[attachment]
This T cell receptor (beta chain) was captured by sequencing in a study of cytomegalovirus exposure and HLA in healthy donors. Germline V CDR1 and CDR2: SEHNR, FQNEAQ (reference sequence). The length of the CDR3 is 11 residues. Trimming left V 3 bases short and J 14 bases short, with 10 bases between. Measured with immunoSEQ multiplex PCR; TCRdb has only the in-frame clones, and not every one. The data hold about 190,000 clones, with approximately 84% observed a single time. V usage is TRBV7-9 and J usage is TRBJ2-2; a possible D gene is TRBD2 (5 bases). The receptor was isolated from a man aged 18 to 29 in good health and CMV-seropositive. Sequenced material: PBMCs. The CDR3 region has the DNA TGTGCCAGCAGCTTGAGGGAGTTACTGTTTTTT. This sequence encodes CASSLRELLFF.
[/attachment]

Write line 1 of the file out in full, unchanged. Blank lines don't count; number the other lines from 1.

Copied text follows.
This T cell receptor (beta chain) was captured by sequencing in a study of cytomegalovirus exposure and HLA in healthy donors. Germline V CDR1 and CDR2: SEHNR, FQNEAQ (reference sequence). The length of the CDR3 is 11 residues. Trimming left V 3 bases short and J 14 bases short, with 10 bases between. Measured with immunoSEQ multiplex PCR; TCRdb has only the in-frame clones, and not every one. The data hold about 190,000 clones, with approximately 84% observed a single time. V usage is TRBV7-9 and J usage is TRBJ2-2; a possible D gene is TRBD2 (5 bases). The receptor was isolated from a man aged 18 to 29 in good health and CMV-seropositive. Sequenced material: PBMCs. The CDR3 region has the DNA TGTGCCAGCAGCTTGAGGGAGTTACTGTTTTTT. This sequence encodes CASSLRELLFF.